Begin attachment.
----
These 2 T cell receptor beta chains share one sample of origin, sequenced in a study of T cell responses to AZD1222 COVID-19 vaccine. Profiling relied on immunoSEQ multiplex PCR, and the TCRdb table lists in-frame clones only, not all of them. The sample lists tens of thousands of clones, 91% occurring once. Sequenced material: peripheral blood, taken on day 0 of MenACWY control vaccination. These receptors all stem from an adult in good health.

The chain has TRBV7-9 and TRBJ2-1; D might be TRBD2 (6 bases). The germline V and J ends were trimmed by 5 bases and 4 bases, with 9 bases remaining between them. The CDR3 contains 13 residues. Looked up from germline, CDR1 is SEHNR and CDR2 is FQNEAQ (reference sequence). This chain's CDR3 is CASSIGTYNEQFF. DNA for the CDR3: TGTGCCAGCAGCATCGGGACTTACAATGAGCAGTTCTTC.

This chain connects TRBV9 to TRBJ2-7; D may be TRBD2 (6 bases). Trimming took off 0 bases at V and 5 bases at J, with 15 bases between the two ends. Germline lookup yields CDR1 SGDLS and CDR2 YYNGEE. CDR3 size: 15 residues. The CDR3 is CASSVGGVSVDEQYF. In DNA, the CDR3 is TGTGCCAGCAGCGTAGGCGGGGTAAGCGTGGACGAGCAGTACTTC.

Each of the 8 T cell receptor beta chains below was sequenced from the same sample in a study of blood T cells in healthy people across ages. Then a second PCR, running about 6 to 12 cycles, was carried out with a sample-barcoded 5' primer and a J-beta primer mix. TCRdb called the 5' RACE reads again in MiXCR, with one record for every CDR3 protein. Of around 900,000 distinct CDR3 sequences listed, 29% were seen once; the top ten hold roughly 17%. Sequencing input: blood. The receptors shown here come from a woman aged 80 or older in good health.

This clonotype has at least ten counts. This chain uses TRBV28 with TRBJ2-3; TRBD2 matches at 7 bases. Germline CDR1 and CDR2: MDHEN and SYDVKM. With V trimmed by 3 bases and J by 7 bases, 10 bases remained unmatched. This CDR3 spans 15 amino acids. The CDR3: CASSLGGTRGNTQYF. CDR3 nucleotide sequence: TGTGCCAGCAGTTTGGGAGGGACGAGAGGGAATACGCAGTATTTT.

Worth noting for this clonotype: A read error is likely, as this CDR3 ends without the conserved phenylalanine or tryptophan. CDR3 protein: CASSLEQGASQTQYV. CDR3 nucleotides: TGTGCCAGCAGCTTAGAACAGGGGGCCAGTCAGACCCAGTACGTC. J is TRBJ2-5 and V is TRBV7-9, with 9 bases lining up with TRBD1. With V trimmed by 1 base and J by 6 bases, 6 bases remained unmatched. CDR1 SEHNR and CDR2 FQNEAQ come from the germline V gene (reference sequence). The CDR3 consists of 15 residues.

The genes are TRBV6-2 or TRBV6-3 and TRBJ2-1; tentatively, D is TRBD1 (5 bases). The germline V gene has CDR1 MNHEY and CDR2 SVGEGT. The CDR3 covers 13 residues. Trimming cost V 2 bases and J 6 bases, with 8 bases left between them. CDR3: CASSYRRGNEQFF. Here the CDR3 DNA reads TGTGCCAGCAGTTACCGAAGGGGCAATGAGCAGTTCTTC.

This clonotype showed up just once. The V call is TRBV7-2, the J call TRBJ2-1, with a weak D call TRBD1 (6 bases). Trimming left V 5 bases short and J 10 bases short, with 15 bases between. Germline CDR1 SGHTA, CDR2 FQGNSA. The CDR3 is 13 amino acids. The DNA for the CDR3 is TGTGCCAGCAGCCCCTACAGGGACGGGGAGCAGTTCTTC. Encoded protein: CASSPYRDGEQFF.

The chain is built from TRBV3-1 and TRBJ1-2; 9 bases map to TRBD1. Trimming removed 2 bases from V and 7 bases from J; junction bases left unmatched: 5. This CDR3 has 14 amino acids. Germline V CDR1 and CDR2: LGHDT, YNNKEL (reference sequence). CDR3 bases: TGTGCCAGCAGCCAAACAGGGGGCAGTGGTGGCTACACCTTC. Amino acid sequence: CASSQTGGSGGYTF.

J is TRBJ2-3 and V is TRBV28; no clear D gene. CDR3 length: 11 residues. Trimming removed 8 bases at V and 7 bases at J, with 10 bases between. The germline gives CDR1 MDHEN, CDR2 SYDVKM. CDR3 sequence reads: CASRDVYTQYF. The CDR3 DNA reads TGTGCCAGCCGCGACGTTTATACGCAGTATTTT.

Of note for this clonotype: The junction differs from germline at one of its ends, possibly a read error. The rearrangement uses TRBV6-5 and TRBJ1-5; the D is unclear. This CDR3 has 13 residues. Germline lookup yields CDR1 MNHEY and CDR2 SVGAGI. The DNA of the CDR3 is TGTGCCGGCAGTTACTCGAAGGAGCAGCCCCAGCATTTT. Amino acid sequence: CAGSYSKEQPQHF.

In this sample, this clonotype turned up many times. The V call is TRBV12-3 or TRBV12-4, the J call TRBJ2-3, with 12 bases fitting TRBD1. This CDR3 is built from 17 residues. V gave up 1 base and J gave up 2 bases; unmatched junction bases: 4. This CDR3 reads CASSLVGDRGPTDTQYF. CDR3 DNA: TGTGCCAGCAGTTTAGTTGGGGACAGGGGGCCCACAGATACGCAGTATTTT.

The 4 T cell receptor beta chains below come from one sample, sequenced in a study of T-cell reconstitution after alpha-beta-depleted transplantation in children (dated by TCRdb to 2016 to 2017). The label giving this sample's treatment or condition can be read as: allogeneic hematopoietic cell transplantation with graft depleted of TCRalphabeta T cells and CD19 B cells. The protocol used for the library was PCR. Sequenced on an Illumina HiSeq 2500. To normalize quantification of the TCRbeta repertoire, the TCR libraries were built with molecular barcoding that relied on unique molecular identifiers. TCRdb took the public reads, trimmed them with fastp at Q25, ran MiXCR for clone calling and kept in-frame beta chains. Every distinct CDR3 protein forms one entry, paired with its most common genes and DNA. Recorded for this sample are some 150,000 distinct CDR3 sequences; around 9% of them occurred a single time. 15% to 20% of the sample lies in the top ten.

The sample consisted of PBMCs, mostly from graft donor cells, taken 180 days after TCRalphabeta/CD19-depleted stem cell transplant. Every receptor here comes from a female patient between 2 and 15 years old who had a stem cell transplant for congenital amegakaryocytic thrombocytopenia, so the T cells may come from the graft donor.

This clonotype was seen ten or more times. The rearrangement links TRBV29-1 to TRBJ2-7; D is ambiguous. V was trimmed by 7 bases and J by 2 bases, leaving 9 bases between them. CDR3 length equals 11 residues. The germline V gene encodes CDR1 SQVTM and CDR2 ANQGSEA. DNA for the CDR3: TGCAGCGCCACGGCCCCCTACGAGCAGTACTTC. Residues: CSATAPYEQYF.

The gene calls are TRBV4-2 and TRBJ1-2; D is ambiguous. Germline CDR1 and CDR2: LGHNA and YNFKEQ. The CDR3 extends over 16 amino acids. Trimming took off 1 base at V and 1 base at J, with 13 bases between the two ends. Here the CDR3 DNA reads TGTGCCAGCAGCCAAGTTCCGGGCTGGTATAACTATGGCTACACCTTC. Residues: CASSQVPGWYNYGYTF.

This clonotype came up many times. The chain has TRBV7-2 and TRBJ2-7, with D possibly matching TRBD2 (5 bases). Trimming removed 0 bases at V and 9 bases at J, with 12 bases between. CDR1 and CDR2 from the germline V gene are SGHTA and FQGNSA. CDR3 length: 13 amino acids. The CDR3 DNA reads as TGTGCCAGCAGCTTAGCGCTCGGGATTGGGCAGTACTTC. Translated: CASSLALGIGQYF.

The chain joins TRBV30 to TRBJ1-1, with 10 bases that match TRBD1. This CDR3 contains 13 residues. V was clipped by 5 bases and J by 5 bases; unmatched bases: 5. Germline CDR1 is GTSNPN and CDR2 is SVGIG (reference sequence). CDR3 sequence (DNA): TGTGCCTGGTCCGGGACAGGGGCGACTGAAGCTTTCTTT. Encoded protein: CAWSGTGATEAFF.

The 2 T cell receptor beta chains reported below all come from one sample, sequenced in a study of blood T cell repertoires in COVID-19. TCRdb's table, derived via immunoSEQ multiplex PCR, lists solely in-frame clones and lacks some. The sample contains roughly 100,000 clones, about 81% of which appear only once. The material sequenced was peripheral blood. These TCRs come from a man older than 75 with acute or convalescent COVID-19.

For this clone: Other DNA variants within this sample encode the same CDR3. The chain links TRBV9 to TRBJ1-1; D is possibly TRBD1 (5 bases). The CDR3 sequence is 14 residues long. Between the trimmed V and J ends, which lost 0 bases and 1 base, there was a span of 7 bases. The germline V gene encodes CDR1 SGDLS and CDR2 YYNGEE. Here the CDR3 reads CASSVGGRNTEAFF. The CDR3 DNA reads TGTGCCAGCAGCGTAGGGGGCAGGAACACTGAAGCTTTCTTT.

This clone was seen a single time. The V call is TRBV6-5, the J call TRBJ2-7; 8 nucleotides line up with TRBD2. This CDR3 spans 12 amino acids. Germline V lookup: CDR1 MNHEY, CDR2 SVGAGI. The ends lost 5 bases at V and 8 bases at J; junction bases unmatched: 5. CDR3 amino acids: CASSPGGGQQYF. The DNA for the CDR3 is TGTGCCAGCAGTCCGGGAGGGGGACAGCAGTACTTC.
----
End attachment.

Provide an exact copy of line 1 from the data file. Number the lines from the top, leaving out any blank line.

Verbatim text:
These 2 T cell receptor beta chains share one sample of origin, sequenced in a study of T cell responses to AZD1222 COVID-19 vaccine. Profiling relied on immunoSEQ multiplex PCR, and the TCRdb table lists in-frame clones only, not all of them. The sample lists tens of thousands of clones, 91% occurring once. Sequenced material: peripheral blood, taken on day 0 of MenACWY control vaccination. These receptors all stem from an adult in good health.